Religion & Wealth
There is a growing literature that shows that a person’s approach to the world – their cultural orientation – is associated with their finances. The things we consider important and our operating assumptions about how the world does work and how it should work affect the goals we pursue, our decisions about critical life events, and, ultimately, how well-off we are. In the U.S., because religion is an important part of cultural orientation, it follows that religious beliefs should affect material well-being. The relationship between religion and wealth is difficult to pin down, but the papers here explore that association.
Lisa A. Keister and Darren E. Sherkat, editors. 2014. Religion and Inequality. Cambridge University Press.
Lisa A. Keister, John McCarthy, and Roger Finke, editors. 2012. Religion, Work, and Money. Research in the Sociology of Work.
Lisa A. Keister. 2011. Faith and Money: How Religious Belief Contributes to Wealth and Poverty. Cambridge University Press.
Non-Hispanic whites raised in Roman Catholic families have been upwardly mobile in the wealth distribution in recent decades. This work explores why.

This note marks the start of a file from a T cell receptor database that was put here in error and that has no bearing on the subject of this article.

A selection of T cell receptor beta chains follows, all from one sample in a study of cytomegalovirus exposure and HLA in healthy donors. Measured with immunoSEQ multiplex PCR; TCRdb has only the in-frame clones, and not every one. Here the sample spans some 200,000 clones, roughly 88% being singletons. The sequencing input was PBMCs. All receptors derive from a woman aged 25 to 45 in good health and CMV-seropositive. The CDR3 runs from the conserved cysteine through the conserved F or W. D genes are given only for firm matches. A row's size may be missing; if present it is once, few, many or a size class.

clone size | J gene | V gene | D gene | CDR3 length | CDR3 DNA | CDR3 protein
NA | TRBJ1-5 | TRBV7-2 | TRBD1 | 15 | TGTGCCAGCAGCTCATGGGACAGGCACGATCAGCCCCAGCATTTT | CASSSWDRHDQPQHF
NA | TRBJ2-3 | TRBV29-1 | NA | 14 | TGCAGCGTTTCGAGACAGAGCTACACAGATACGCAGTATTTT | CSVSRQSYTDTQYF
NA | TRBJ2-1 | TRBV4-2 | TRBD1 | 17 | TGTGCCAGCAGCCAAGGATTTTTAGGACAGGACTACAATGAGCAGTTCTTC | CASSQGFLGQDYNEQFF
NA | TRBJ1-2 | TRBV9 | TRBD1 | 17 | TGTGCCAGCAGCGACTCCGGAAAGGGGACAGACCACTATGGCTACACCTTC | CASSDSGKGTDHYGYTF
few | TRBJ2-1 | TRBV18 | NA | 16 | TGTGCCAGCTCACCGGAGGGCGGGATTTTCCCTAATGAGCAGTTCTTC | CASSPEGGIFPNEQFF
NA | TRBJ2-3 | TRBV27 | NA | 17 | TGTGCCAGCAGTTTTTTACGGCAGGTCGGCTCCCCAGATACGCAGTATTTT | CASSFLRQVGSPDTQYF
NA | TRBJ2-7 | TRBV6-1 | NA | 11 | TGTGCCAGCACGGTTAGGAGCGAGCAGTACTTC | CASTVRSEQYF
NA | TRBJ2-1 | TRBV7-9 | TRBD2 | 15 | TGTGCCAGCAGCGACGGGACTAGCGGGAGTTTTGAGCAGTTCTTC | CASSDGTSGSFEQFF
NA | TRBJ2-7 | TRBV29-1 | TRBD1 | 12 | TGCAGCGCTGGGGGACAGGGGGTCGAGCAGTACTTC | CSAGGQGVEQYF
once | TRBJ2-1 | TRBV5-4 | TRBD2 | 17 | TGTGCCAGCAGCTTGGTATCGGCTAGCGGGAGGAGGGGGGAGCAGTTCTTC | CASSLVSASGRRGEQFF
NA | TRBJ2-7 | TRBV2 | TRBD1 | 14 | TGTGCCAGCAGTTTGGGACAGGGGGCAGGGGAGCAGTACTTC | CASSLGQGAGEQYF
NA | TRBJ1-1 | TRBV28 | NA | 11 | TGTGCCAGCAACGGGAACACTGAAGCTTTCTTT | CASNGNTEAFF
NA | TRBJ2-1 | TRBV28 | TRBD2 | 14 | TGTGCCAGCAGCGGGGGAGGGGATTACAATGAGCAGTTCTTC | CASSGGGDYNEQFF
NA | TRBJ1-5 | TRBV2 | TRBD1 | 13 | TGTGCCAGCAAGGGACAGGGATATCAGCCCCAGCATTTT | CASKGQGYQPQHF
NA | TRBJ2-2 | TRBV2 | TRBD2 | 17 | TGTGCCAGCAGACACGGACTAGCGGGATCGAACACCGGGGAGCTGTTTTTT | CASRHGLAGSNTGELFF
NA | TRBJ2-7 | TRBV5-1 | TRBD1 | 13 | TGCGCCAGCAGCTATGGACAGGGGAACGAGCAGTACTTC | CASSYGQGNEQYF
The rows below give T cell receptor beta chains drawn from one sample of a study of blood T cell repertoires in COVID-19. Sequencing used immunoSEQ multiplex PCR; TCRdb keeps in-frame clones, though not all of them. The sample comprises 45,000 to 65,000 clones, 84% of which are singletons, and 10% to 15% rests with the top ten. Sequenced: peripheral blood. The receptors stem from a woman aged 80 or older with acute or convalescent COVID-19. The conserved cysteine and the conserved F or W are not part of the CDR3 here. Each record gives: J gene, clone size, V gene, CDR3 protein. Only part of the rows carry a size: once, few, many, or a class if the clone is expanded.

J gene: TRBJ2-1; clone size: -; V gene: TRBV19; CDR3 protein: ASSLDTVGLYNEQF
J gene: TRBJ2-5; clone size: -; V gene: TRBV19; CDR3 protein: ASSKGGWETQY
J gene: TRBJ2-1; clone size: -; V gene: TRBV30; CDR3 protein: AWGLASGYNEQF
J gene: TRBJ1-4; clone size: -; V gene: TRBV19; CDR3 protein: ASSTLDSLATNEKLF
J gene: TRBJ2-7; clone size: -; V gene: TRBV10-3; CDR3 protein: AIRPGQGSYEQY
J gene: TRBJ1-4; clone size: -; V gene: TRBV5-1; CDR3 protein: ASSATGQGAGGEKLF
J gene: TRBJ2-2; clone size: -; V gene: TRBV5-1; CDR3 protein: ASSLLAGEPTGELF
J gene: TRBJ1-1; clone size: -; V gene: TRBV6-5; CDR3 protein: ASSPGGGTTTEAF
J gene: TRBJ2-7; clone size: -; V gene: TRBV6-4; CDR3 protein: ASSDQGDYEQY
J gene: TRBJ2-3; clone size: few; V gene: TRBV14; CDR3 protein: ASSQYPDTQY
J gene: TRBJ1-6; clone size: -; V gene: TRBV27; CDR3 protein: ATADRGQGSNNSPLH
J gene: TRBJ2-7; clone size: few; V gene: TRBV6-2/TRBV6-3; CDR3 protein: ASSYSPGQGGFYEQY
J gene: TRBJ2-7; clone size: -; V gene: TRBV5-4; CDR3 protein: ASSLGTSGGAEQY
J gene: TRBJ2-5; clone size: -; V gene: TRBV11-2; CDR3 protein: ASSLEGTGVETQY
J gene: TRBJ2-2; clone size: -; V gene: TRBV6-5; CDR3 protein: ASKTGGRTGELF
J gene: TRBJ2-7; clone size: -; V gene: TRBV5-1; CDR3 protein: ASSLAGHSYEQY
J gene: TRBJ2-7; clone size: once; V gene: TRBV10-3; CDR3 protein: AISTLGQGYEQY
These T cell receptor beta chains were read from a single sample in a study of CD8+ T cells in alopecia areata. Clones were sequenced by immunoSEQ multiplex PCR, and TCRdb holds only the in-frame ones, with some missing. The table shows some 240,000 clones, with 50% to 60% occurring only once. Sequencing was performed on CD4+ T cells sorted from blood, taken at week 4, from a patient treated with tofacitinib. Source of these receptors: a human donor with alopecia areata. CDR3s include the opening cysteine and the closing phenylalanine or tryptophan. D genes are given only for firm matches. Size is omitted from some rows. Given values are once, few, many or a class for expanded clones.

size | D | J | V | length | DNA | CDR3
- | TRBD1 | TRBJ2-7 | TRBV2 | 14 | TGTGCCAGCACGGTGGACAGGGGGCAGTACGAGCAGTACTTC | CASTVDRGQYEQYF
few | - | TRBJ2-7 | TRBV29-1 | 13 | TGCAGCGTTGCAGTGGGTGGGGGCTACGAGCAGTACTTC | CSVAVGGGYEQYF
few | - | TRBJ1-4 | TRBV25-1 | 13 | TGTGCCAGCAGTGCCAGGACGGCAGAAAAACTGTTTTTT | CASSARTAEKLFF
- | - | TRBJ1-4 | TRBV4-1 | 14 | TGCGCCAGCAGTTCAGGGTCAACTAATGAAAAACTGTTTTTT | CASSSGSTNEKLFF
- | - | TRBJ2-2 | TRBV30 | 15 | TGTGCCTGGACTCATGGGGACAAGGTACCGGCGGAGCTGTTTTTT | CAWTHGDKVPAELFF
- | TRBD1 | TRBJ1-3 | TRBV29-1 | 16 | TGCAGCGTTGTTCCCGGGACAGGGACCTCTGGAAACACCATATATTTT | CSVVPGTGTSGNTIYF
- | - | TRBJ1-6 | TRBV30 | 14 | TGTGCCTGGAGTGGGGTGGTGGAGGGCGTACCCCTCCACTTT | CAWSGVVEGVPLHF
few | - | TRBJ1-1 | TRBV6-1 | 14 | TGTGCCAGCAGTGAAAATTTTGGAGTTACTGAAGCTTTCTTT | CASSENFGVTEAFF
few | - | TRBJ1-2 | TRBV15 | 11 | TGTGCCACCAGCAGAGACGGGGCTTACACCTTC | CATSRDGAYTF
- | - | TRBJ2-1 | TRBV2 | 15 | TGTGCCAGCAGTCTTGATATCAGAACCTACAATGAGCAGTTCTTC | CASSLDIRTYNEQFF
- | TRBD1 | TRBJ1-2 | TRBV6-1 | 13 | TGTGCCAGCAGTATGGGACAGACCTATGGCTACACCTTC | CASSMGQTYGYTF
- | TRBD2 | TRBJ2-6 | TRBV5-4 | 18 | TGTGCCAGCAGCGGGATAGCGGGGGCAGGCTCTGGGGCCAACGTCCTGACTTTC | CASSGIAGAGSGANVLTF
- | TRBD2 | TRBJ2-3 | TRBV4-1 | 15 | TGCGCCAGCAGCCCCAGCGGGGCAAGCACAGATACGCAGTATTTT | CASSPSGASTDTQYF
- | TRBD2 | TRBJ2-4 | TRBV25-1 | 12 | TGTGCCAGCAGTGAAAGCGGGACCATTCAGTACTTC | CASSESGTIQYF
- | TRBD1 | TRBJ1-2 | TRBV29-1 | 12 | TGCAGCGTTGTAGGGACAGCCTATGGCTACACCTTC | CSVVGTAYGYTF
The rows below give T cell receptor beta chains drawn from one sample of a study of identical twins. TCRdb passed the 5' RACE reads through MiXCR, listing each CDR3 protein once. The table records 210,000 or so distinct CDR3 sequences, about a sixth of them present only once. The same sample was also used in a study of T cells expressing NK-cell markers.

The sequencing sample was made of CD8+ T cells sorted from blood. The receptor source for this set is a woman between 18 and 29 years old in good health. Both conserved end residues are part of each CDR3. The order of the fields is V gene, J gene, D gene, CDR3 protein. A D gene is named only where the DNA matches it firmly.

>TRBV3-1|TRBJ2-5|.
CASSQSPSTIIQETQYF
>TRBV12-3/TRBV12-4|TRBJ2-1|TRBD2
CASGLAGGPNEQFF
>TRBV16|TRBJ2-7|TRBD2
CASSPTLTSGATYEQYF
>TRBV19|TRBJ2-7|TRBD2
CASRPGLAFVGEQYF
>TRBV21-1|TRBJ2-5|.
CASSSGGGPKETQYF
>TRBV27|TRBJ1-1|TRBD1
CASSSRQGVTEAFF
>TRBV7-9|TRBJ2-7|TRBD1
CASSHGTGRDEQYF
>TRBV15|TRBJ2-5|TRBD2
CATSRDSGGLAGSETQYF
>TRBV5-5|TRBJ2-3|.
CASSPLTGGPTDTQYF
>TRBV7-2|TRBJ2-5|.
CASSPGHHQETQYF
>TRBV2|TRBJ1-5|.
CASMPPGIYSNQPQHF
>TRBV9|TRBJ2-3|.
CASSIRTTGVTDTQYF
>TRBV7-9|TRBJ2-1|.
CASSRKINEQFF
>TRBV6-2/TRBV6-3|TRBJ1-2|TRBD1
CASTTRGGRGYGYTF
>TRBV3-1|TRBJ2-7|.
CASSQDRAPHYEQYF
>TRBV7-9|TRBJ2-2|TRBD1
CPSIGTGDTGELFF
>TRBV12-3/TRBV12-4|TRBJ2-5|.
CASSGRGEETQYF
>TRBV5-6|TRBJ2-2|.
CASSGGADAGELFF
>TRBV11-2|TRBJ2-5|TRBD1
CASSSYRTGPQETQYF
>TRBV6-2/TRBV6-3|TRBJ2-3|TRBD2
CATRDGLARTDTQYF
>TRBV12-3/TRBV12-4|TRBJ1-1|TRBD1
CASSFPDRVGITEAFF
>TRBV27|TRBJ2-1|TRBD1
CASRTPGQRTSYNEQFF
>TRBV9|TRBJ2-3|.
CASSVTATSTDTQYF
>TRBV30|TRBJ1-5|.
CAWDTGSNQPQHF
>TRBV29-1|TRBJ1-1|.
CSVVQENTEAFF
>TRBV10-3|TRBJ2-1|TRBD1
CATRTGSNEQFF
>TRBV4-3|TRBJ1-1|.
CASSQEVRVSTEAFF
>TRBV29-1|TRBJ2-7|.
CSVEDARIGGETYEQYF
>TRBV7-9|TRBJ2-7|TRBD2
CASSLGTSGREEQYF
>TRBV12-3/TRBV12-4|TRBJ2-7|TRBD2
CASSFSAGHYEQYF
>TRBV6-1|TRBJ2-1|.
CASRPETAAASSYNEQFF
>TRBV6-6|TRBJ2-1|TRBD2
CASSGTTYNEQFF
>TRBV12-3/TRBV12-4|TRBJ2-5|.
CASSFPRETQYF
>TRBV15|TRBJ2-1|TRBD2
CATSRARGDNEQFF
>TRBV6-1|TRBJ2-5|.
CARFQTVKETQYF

Religion and attainment are clearly linked. This paper provides a synthetic model that includes religion as both a background and a mediating component to explain its relationship with outcomes like income and…
The relationship between religion and inequality is inherently multilevel. This paper draws on attainment ideas to develop a micro-model and ideas from social balance theory to aggregate the model’s outcomes. The…
Religious affiliation is strongly associated with wealth ownership. The connection appears to reflect demographic and family patterns as well as religious-based orientations toward saving and money.